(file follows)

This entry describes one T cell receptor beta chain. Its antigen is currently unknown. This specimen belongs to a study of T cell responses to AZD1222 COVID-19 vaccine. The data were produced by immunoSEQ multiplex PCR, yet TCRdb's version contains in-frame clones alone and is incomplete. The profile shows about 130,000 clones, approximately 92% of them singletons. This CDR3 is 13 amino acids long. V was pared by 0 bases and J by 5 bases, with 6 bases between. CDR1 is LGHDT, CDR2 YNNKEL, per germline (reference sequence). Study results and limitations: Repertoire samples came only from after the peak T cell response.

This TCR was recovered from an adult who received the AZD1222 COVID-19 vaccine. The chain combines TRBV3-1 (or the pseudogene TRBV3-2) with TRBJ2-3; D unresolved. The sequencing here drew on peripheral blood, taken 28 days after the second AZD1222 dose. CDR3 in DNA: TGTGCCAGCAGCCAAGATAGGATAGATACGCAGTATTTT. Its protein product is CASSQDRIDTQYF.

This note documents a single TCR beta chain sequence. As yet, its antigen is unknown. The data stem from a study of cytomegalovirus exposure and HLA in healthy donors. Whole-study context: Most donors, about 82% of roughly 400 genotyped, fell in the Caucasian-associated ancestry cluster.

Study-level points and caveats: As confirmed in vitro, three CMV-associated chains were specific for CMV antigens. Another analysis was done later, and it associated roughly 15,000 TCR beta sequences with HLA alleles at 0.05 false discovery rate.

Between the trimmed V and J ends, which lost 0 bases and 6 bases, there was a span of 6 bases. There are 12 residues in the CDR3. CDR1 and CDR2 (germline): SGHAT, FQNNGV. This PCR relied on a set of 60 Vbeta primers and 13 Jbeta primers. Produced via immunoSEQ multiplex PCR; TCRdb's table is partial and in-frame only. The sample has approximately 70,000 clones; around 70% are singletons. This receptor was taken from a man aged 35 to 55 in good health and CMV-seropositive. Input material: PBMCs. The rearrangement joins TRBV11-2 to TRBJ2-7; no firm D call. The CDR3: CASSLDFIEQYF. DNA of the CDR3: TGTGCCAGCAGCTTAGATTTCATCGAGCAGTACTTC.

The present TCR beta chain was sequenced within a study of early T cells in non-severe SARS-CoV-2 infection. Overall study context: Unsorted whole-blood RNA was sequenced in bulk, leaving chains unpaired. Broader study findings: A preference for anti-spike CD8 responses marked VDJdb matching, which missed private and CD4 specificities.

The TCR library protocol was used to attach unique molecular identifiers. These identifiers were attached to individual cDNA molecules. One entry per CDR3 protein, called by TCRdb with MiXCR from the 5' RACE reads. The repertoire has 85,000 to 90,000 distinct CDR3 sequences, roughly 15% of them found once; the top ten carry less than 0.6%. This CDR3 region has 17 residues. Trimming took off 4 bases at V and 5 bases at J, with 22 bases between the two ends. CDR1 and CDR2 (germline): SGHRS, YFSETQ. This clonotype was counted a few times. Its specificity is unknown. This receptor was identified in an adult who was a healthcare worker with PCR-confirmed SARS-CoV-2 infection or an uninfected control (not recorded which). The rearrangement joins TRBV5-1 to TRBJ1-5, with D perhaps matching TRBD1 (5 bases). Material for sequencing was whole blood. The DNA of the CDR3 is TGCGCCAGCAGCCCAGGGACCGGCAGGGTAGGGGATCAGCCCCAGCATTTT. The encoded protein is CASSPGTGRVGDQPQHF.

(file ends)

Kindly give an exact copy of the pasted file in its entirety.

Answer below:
This entry describes one T cell receptor beta chain. Its antigen is currently unknown. This specimen belongs to a study of T cell responses to AZD1222 COVID-19 vaccine. The data were produced by immunoSEQ multiplex PCR, yet TCRdb's version contains in-frame clones alone and is incomplete. The profile shows about 130,000 clones, approximately 92% of them singletons. This CDR3 is 13 amino acids long. V was pared by 0 bases and J by 5 bases, with 6 bases between. CDR1 is LGHDT, CDR2 YNNKEL, per germline (reference sequence). Study results and limitations: Repertoire samples came only from after the peak T cell response.

This TCR was recovered from an adult who received the AZD1222 COVID-19 vaccine. The chain combines TRBV3-1 (or the pseudogene TRBV3-2) with TRBJ2-3; D unresolved. The sequencing here drew on peripheral blood, taken 28 days after the second AZD1222 dose. CDR3 in DNA: TGTGCCAGCAGCCAAGATAGGATAGATACGCAGTATTTT. Its protein product is CASSQDRIDTQYF.

This note documents a single TCR beta chain sequence. As yet, its antigen is unknown. The data stem from a study of cytomegalovirus exposure and HLA in healthy donors. Whole-study context: Most donors, about 82% of roughly 400 genotyped, fell in the Caucasian-associated ancestry cluster.

Study-level points and caveats: As confirmed in vitro, three CMV-associated chains were specific for CMV antigens. Another analysis was done later, and it associated roughly 15,000 TCR beta sequences with HLA alleles at 0.05 false discovery rate.

Between the trimmed V and J ends, which lost 0 bases and 6 bases, there was a span of 6 bases. There are 12 residues in the CDR3. CDR1 and CDR2 (germline): SGHAT, FQNNGV. This PCR relied on a set of 60 Vbeta primers and 13 Jbeta primers. Produced via immunoSEQ multiplex PCR; TCRdb's table is partial and in-frame only. The sample has approximately 70,000 clones; around 70% are singletons. This receptor was taken from a man aged 35 to 55 in good health and CMV-seropositive. Input material: PBMCs. The rearrangement joins TRBV11-2 to TRBJ2-7; no firm D call. The CDR3: CASSLDFIEQYF. DNA of the CDR3: TGTGCCAGCAGCTTAGATTTCATCGAGCAGTACTTC.

The present TCR beta chain was sequenced within a study of early T cells in non-severe SARS-CoV-2 infection. Overall study context: Unsorted whole-blood RNA was sequenced in bulk, leaving chains unpaired. Broader study findings: A preference for anti-spike CD8 responses marked VDJdb matching, which missed private and CD4 specificities.

The TCR library protocol was used to attach unique molecular identifiers. These identifiers were attached to individual cDNA molecules. One entry per CDR3 protein, called by TCRdb with MiXCR from the 5' RACE reads. The repertoire has 85,000 to 90,000 distinct CDR3 sequences, roughly 15% of them found once; the top ten carry less than 0.6%. This CDR3 region has 17 residues. Trimming took off 4 bases at V and 5 bases at J, with 22 bases between the two ends. CDR1 and CDR2 (germline): SGHRS, YFSETQ. This clonotype was counted a few times. Its specificity is unknown. This receptor was identified in an adult who was a healthcare worker with PCR-confirmed SARS-CoV-2 infection or an uninfected control (not recorded which). The rearrangement joins TRBV5-1 to TRBJ1-5, with D perhaps matching TRBD1 (5 bases). Material for sequencing was whole blood. The DNA of the CDR3 is TGCGCCAGCAGCCCAGGGACCGGCAGGGTAGGGGATCAGCCCCAGCATTTT. The encoded protein is CASSPGTGRVGDQPQHF.